However, when I took Swift’s saddle off that night, I knew the trip was over. She had had a bad cleg (horse-fly) bite during our last trek and it was up on her whither underneath the saddle. It had settled down (initially was very swollen) and it hadn’t seemed to worry her in the final days on the Moray Coast but it had been slow to heal at home. I set off on this trip with it covered in a scab, but the scab had come off and she had very pink, soft and tender skin underneath.

To continue onwards risked the soft healing skin getting rubbed and then broken, so the right thing to do was to head for home. It appeared to be the seam on the fly rug rubbing it over night that was the problem – the one thing I was using to prevent more bites! No wonder it had been slow to heal during the fortnight rest at home between adventures.

So our 125miles became around 50 as we took our nearest exit down Glen Tanar the following morning. It’s good to have contacts in mind when undertaking these excursions and I’d already primed a friend Holly that we’d be in her area and might call if things weren’t going to plan. Holly kindly picked us up (Deeside Horse and Hound -highly recommended) and returned us all back to where we’d started to load up into our lorry and head for home.

A short adventure, but a very sweet one. So happy to have found such interesting routes through the hills – where it seems hardly anyone else goes – and lovely to satisfy some curiosity that has been lingering for such a long time. Yes, it was sad to leave the rest of the route undone – but it will wait for our next outing which actually isn’t that far away. ;o)

Fort William to Keith

Its been 2 weeks since my last adventure which was riding from Fort William to Keith – a 2 week trip, 225 miles, camping each night and during which I was blessed with the best kind of weather. Apart from one drizzly day and one night of strong winds and heavy showers – I mostly had dry weather, a large amount of sunshine (for Scotland) and a strong breeze to keep the midges away.

It was a trip of 2 halves. The first was remote mountainous terrain with little contact with the outside world, followed by a more sociable time catching up with old friends (and new) as I approached home on the Moray Coast. Funny how you never explore the area in which you live, but this time I rode home for the first time and used a large section of a local long-distance trail – the Moray Coastal Trail. It was stunning with the blue seas to guide our way in glorious sunshine!

This took me through more populated areas than I would normally plan to ride through but I loved the ride towards home. A familiar feel as I know the area so well but on trails I hadn’t explored by horse before.

I had thought that a year off from long-distance trail riding would have set us – as a team – back a stage or two but I was delighted to find that it hadn’t made an impact at all. Covid19 restrictions and the horses being unwell for the riding season of 2020, appeared if anything, to have given us a period of reflection which only strengthened our bond and made for eager horses to get back to ‘their work’.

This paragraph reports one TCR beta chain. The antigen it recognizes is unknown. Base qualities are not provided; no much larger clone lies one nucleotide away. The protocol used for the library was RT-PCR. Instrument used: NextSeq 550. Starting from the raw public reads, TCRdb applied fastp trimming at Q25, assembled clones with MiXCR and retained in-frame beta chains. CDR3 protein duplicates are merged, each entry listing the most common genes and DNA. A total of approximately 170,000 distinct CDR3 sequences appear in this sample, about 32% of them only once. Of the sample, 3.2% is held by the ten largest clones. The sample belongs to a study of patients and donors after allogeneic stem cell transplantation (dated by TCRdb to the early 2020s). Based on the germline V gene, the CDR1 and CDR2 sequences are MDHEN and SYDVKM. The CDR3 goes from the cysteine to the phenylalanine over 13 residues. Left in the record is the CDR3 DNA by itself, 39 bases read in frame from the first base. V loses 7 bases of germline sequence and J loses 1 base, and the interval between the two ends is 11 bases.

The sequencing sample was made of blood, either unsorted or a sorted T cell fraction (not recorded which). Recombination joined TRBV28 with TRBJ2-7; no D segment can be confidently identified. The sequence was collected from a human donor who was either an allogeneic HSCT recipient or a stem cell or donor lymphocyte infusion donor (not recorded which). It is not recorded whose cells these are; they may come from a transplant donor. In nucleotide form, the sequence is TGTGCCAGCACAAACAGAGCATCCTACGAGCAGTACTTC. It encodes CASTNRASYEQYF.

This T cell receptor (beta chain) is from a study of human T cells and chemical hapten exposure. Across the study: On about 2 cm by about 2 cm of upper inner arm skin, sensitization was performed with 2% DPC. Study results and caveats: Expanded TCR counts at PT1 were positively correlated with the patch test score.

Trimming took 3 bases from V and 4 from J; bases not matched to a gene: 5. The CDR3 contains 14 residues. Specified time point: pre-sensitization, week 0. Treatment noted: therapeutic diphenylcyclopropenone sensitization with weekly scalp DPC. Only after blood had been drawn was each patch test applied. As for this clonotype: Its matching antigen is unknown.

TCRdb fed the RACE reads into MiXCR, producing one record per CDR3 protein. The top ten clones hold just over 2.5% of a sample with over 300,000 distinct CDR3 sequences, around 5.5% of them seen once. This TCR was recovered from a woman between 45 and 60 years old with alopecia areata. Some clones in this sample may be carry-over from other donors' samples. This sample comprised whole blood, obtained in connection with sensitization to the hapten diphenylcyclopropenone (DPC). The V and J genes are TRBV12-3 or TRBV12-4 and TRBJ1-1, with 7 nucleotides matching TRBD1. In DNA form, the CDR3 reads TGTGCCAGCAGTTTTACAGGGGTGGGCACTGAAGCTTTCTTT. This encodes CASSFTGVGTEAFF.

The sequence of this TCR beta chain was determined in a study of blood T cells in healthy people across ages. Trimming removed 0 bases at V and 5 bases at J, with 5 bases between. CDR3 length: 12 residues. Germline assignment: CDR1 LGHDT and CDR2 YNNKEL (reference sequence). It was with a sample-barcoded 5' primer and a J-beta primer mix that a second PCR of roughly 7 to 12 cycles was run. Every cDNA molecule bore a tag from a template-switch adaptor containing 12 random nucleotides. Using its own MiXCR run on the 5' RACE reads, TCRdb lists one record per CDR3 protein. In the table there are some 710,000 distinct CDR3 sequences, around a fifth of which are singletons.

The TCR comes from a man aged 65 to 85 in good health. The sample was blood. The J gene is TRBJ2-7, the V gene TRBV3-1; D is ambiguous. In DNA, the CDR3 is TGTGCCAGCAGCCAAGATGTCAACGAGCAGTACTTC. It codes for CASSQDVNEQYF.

We were all relaxed, took obstacles in our stride and had the most wonderful time. I was surprised and delighted to see how well Team Swogi coped with the challenges of the route and in particular how well they coped with built up areas and traffic (always my major fear). They appeared more confident than ever and I could see a huge change in how they tackled what lay ahead. The positive reinforcement training I’ve been experimenting with was nothing to do with trail riding but it seems to have made a massive impact on how I’m viewed as a worthy leader of the herd.

I’m writing this on the cusp of another adventure – a week long, figure of 8 trek in the eastern Cairngorms. The horses have had 2 weeks off and I hope will be well rested and ready for the challenge ahead. Again its an area I know reasonably well, but the chosen route takes in trails I’ve not explored before and weather allowing goes high and hopefully should see up top out a Munro or two.

I knew my luck with the weather wasn’t likely to last and the forecast isn’t great (but not a show stopper). My waterproofs will be needed for this trip, as will the midge spray I fear lol! This will be the 2nd of my 3 planned treks this year – I don’t usually manage this much riding but I feel the need to make up for the lost year of 2020!

Here’s some of the highlights from Fort William to Keith! – I’ve put together a wee video / slide-show of my trip. I’m now frantically packing for the next one, as I’m aiming to hit the trail this evening. 🙂

Looking Forward

Looking forward to my first long-distance trail ride of 2021 next month! West to East across Scotland this time on partly familiar trails and many unknowns linking them together – covering over 200 miles.

I chose a route I knew some of as recce under lockdown is proving difficult and the small amount of recce I have done of the unknowns proved to be well worth it. Locked gates, broken or narrow bridges, kissing gates, extremely boggy ground, cattle grids with no side gates – were the negatives – but the positives out-weighed all of this.

A recce of the route isn’t just about identifying (mostly manmade) obstacles to horse-travel, its about collecting useful contacts along the way too. Phone numbers for gamekeepers / landowners, informing them of your intensions to keep them onside, picking up better grazing than you might have found on the hoof and making new friends who instantly offer company for the night as well as food and wine!

I’ve started packing already, the horses are fit and raring to go and I can’t wait to get back on the trail! 🙂